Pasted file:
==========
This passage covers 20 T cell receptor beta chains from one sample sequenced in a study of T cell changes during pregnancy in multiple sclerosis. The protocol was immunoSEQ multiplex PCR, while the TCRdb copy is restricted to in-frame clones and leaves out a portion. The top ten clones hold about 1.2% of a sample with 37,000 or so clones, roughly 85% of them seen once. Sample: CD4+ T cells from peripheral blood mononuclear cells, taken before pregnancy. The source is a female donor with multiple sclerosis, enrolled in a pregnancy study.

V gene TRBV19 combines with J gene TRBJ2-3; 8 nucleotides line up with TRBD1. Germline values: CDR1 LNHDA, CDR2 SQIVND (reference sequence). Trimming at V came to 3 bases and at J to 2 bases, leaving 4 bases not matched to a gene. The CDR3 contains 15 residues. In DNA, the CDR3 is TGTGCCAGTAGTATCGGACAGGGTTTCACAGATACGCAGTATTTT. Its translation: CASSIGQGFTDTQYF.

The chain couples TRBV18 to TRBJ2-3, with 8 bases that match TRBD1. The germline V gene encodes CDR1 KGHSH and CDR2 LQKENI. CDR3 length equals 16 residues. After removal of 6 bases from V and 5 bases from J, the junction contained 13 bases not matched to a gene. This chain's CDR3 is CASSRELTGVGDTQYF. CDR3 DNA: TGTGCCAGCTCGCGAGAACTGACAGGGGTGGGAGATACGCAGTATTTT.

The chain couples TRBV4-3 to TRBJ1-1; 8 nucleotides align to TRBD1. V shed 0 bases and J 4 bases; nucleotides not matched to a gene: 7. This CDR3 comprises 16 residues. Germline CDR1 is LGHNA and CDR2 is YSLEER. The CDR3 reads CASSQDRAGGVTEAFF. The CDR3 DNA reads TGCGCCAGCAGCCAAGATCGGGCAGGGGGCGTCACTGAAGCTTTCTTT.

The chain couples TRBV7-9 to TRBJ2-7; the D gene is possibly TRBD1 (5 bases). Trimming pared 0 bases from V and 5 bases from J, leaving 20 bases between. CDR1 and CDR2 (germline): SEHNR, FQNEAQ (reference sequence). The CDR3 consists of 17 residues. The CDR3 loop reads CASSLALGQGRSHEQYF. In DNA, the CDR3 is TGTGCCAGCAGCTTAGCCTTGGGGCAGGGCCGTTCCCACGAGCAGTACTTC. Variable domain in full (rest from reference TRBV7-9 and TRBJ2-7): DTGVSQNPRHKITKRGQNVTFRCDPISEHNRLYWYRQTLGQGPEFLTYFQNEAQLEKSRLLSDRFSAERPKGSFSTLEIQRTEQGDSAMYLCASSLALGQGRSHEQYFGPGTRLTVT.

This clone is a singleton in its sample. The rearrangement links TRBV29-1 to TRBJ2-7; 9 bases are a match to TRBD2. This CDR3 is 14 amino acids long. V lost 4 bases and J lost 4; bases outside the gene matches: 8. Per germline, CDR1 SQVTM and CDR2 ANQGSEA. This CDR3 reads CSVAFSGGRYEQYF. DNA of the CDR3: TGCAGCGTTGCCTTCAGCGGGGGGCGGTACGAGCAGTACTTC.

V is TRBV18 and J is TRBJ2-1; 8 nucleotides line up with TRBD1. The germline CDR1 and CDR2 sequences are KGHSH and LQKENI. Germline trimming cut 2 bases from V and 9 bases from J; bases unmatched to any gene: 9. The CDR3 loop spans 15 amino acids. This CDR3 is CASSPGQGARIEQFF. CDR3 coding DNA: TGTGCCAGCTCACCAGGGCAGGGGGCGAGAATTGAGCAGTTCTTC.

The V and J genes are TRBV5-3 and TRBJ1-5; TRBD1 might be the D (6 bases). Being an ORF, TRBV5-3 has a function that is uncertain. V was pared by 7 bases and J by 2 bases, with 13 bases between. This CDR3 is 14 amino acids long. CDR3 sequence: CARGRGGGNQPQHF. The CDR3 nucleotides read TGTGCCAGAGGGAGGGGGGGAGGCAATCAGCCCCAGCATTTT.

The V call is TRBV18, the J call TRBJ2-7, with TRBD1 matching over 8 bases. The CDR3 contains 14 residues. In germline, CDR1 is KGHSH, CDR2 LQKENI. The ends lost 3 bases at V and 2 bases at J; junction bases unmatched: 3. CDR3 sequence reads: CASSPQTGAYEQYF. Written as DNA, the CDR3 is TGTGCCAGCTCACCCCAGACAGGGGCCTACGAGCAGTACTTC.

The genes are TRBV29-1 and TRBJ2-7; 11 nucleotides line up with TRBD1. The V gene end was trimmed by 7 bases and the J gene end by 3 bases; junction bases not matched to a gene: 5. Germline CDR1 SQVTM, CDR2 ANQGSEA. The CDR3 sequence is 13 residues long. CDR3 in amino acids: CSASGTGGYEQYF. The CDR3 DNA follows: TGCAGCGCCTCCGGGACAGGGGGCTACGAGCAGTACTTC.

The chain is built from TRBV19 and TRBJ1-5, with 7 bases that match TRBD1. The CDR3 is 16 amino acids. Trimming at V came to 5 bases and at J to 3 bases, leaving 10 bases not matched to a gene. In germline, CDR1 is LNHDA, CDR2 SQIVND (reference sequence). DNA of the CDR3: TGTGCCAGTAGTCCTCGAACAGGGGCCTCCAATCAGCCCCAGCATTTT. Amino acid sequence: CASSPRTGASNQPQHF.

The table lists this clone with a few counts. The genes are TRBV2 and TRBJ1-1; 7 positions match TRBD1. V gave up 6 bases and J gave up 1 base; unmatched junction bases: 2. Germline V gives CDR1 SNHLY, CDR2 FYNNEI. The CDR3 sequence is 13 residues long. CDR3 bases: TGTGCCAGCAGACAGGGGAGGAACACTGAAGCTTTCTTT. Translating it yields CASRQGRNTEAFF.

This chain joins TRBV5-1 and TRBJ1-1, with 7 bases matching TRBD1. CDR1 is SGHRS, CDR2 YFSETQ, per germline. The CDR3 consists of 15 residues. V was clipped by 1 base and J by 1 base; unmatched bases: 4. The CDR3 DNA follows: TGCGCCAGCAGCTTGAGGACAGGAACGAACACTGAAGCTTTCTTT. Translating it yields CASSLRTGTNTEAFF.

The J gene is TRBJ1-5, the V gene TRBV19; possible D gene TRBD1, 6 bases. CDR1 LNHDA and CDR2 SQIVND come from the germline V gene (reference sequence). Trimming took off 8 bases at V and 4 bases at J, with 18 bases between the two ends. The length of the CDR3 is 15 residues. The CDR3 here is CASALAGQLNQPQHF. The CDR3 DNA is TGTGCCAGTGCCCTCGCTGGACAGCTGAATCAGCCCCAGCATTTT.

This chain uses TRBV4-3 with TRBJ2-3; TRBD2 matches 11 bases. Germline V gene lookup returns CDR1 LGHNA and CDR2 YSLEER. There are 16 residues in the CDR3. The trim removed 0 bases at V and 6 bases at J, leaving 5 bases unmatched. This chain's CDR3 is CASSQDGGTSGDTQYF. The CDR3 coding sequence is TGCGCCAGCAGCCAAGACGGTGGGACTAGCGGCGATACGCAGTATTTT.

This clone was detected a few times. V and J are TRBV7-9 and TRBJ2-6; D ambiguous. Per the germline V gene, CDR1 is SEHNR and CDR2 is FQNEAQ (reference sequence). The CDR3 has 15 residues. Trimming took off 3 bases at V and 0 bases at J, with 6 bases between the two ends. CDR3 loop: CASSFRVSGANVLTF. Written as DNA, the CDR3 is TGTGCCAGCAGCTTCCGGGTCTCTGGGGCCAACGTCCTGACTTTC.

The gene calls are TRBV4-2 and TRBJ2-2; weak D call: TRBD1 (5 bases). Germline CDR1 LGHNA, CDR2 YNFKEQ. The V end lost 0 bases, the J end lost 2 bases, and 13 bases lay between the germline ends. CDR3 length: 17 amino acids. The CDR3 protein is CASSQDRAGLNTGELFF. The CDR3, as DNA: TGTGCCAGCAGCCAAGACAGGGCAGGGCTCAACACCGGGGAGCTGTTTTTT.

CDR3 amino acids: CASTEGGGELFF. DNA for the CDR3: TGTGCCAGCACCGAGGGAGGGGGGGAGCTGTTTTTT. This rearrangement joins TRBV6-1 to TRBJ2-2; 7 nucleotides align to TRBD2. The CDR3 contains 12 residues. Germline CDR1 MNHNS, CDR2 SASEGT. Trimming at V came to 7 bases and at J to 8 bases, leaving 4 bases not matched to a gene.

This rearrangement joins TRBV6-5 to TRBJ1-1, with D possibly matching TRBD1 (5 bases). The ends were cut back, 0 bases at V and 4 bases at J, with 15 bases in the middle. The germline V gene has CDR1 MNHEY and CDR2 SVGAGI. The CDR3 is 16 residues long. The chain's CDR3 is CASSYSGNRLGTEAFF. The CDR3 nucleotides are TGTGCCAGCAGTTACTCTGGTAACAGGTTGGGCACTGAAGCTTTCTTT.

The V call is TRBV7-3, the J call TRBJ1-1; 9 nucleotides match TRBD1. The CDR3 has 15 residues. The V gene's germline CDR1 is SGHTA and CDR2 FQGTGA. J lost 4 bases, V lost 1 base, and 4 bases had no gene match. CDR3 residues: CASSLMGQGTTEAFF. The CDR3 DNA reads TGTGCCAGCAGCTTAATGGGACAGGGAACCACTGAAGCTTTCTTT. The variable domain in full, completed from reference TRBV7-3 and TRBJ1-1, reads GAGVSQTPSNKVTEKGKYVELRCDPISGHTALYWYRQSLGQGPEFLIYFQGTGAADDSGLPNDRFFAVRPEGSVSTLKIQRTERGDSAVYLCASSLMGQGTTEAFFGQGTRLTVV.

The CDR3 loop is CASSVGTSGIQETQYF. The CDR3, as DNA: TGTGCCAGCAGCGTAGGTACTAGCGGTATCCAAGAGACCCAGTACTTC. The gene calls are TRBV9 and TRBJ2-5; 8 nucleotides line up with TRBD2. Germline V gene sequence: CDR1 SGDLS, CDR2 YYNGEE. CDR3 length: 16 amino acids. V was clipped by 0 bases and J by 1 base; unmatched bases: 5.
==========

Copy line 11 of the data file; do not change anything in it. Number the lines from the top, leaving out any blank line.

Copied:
The chain is built from TRBV19 and TRBJ1-5, with 7 bases that match TRBD1. The CDR3 is 16 amino acids. Trimming at V came to 5 bases and at J to 3 bases, leaving 10 bases not matched to a gene. In germline, CDR1 is LNHDA, CDR2 SQIVND (reference sequence). DNA of the CDR3: TGTGCCAGTAGTCCTCGAACAGGGGCCTCCAATCAGCCCCAGCATTTT. Amino acid sequence: CASSPRTGASNQPQHF.